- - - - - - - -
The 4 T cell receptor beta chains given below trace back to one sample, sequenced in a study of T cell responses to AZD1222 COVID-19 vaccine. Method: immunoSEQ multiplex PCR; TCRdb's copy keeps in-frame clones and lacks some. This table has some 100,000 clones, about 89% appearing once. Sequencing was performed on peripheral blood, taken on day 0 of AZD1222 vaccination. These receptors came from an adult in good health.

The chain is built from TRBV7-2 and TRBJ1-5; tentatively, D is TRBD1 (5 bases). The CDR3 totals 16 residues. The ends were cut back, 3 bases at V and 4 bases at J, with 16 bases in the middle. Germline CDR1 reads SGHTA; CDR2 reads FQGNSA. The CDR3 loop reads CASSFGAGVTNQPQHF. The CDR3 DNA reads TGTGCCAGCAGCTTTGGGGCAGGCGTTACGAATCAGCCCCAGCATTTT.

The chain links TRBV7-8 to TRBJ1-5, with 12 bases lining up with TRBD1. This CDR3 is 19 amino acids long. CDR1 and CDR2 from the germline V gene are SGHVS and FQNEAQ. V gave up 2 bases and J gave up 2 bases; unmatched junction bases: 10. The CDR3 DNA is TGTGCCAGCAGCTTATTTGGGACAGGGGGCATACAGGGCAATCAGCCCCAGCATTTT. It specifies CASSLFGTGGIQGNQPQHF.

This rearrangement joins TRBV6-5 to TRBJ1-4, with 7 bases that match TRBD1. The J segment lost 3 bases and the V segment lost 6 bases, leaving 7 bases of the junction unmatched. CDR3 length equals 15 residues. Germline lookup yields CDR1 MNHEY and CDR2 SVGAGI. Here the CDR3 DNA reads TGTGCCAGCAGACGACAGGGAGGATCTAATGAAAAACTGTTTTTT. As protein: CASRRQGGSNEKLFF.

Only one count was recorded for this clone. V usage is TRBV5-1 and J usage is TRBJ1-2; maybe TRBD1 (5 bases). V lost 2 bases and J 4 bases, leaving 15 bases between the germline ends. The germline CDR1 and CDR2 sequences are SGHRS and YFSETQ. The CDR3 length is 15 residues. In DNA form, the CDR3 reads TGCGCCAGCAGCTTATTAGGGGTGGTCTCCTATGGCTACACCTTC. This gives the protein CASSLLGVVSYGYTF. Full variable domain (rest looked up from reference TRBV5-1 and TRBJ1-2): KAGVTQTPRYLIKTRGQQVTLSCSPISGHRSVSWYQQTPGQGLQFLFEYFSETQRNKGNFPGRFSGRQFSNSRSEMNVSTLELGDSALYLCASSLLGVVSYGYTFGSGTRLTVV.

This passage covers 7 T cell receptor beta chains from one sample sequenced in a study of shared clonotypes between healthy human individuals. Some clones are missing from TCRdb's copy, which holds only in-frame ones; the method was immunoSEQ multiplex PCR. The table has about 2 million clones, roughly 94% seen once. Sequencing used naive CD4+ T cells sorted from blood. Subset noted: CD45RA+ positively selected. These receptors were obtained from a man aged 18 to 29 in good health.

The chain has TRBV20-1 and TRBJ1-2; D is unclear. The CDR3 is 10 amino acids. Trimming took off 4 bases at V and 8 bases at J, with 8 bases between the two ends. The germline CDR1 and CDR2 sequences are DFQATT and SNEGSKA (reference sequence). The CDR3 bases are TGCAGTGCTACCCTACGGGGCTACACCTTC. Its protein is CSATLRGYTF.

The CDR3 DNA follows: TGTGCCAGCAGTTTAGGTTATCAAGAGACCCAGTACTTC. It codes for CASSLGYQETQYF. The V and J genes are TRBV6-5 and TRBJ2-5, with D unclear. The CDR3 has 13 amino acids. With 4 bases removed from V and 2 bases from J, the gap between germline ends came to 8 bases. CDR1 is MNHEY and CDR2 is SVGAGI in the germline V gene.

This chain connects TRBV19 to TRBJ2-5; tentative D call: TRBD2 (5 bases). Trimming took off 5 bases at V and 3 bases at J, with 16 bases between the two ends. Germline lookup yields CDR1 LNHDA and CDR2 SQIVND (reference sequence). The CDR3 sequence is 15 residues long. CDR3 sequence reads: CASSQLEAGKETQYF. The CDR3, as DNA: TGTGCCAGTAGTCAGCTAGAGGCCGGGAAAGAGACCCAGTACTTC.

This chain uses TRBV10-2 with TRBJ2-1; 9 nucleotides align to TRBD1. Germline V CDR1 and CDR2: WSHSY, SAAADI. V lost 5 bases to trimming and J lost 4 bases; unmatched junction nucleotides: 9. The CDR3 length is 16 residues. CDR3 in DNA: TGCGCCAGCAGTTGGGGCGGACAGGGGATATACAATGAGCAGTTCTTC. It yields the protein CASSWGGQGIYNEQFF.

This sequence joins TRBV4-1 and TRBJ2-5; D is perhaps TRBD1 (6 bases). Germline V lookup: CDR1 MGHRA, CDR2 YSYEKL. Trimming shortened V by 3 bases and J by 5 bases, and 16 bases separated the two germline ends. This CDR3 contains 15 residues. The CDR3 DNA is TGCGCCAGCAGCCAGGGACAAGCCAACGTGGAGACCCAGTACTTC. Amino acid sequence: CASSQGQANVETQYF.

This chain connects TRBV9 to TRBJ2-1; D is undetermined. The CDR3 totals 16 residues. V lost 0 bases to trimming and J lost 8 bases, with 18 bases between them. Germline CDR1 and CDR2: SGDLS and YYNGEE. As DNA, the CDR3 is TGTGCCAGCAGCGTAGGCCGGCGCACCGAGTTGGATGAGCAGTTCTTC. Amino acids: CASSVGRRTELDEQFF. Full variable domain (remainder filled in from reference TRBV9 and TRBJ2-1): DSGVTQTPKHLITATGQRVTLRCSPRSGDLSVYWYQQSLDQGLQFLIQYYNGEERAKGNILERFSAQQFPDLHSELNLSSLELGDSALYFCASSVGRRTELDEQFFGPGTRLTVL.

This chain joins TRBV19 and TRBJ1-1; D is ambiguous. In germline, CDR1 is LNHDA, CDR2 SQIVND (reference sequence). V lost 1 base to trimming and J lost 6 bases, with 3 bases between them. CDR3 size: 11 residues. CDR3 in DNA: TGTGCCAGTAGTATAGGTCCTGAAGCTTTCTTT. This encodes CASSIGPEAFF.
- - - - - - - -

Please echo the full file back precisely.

The 4 T cell receptor beta chains given below trace back to one sample, sequenced in a study of T cell responses to AZD1222 COVID-19 vaccine. Method: immunoSEQ multiplex PCR; TCRdb's copy keeps in-frame clones and lacks some. This table has some 100,000 clones, about 89% appearing once. Sequencing was performed on peripheral blood, taken on day 0 of AZD1222 vaccination. These receptors came from an adult in good health.

The chain is built from TRBV7-2 and TRBJ1-5; tentatively, D is TRBD1 (5 bases). The CDR3 totals 16 residues. The ends were cut back, 3 bases at V and 4 bases at J, with 16 bases in the middle. Germline CDR1 reads SGHTA; CDR2 reads FQGNSA. The CDR3 loop reads CASSFGAGVTNQPQHF. The CDR3 DNA reads TGTGCCAGCAGCTTTGGGGCAGGCGTTACGAATCAGCCCCAGCATTTT.

The chain links TRBV7-8 to TRBJ1-5, with 12 bases lining up with TRBD1. This CDR3 is 19 amino acids long. CDR1 and CDR2 from the germline V gene are SGHVS and FQNEAQ. V gave up 2 bases and J gave up 2 bases; unmatched junction bases: 10. The CDR3 DNA is TGTGCCAGCAGCTTATTTGGGACAGGGGGCATACAGGGCAATCAGCCCCAGCATTTT. It specifies CASSLFGTGGIQGNQPQHF.

This rearrangement joins TRBV6-5 to TRBJ1-4, with 7 bases that match TRBD1. The J segment lost 3 bases and the V segment lost 6 bases, leaving 7 bases of the junction unmatched. CDR3 length equals 15 residues. Germline lookup yields CDR1 MNHEY and CDR2 SVGAGI. Here the CDR3 DNA reads TGTGCCAGCAGACGACAGGGAGGATCTAATGAAAAACTGTTTTTT. As protein: CASRRQGGSNEKLFF.

Only one count was recorded for this clone. V usage is TRBV5-1 and J usage is TRBJ1-2; maybe TRBD1 (5 bases). V lost 2 bases and J 4 bases, leaving 15 bases between the germline ends. The germline CDR1 and CDR2 sequences are SGHRS and YFSETQ. The CDR3 length is 15 residues. In DNA form, the CDR3 reads TGCGCCAGCAGCTTATTAGGGGTGGTCTCCTATGGCTACACCTTC. This gives the protein CASSLLGVVSYGYTF. Full variable domain (rest looked up from reference TRBV5-1 and TRBJ1-2): KAGVTQTPRYLIKTRGQQVTLSCSPISGHRSVSWYQQTPGQGLQFLFEYFSETQRNKGNFPGRFSGRQFSNSRSEMNVSTLELGDSALYLCASSLLGVVSYGYTFGSGTRLTVV.

This passage covers 7 T cell receptor beta chains from one sample sequenced in a study of shared clonotypes between healthy human individuals. Some clones are missing from TCRdb's copy, which holds only in-frame ones; the method was immunoSEQ multiplex PCR. The table has about 2 million clones, roughly 94% seen once. Sequencing used naive CD4+ T cells sorted from blood. Subset noted: CD45RA+ positively selected. These receptors were obtained from a man aged 18 to 29 in good health.

The chain has TRBV20-1 and TRBJ1-2; D is unclear. The CDR3 is 10 amino acids. Trimming took off 4 bases at V and 8 bases at J, with 8 bases between the two ends. The germline CDR1 and CDR2 sequences are DFQATT and SNEGSKA (reference sequence). The CDR3 bases are TGCAGTGCTACCCTACGGGGCTACACCTTC. Its protein is CSATLRGYTF.

The CDR3 DNA follows: TGTGCCAGCAGTTTAGGTTATCAAGAGACCCAGTACTTC. It codes for CASSLGYQETQYF. The V and J genes are TRBV6-5 and TRBJ2-5, with D unclear. The CDR3 has 13 amino acids. With 4 bases removed from V and 2 bases from J, the gap between germline ends came to 8 bases. CDR1 is MNHEY and CDR2 is SVGAGI in the germline V gene.

This chain connects TRBV19 to TRBJ2-5; tentative D call: TRBD2 (5 bases). Trimming took off 5 bases at V and 3 bases at J, with 16 bases between the two ends. Germline lookup yields CDR1 LNHDA and CDR2 SQIVND (reference sequence). The CDR3 sequence is 15 residues long. CDR3 sequence reads: CASSQLEAGKETQYF. The CDR3, as DNA: TGTGCCAGTAGTCAGCTAGAGGCCGGGAAAGAGACCCAGTACTTC.

This chain uses TRBV10-2 with TRBJ2-1; 9 nucleotides align to TRBD1. Germline V CDR1 and CDR2: WSHSY, SAAADI. V lost 5 bases to trimming and J lost 4 bases; unmatched junction nucleotides: 9. The CDR3 length is 16 residues. CDR3 in DNA: TGCGCCAGCAGTTGGGGCGGACAGGGGATATACAATGAGCAGTTCTTC. It yields the protein CASSWGGQGIYNEQFF.

This sequence joins TRBV4-1 and TRBJ2-5; D is perhaps TRBD1 (6 bases). Germline V lookup: CDR1 MGHRA, CDR2 YSYEKL. Trimming shortened V by 3 bases and J by 5 bases, and 16 bases separated the two germline ends. This CDR3 contains 15 residues. The CDR3 DNA is TGCGCCAGCAGCCAGGGACAAGCCAACGTGGAGACCCAGTACTTC. Amino acid sequence: CASSQGQANVETQYF.

This chain connects TRBV9 to TRBJ2-1; D is undetermined. The CDR3 totals 16 residues. V lost 0 bases to trimming and J lost 8 bases, with 18 bases between them. Germline CDR1 and CDR2: SGDLS and YYNGEE. As DNA, the CDR3 is TGTGCCAGCAGCGTAGGCCGGCGCACCGAGTTGGATGAGCAGTTCTTC. Amino acids: CASSVGRRTELDEQFF. Full variable domain (remainder filled in from reference TRBV9 and TRBJ2-1): DSGVTQTPKHLITATGQRVTLRCSPRSGDLSVYWYQQSLDQGLQFLIQYYNGEERAKGNILERFSAQQFPDLHSELNLSSLELGDSALYFCASSVGRRTELDEQFFGPGTRLTVL.

This chain joins TRBV19 and TRBJ1-1; D is ambiguous. In germline, CDR1 is LNHDA, CDR2 SQIVND (reference sequence). V lost 1 base to trimming and J lost 6 bases, with 3 bases between them. CDR3 size: 11 residues. CDR3 in DNA: TGTGCCAGTAGTATAGGTCCTGAAGCTTTCTTT. This encodes CASSIGPEAFF.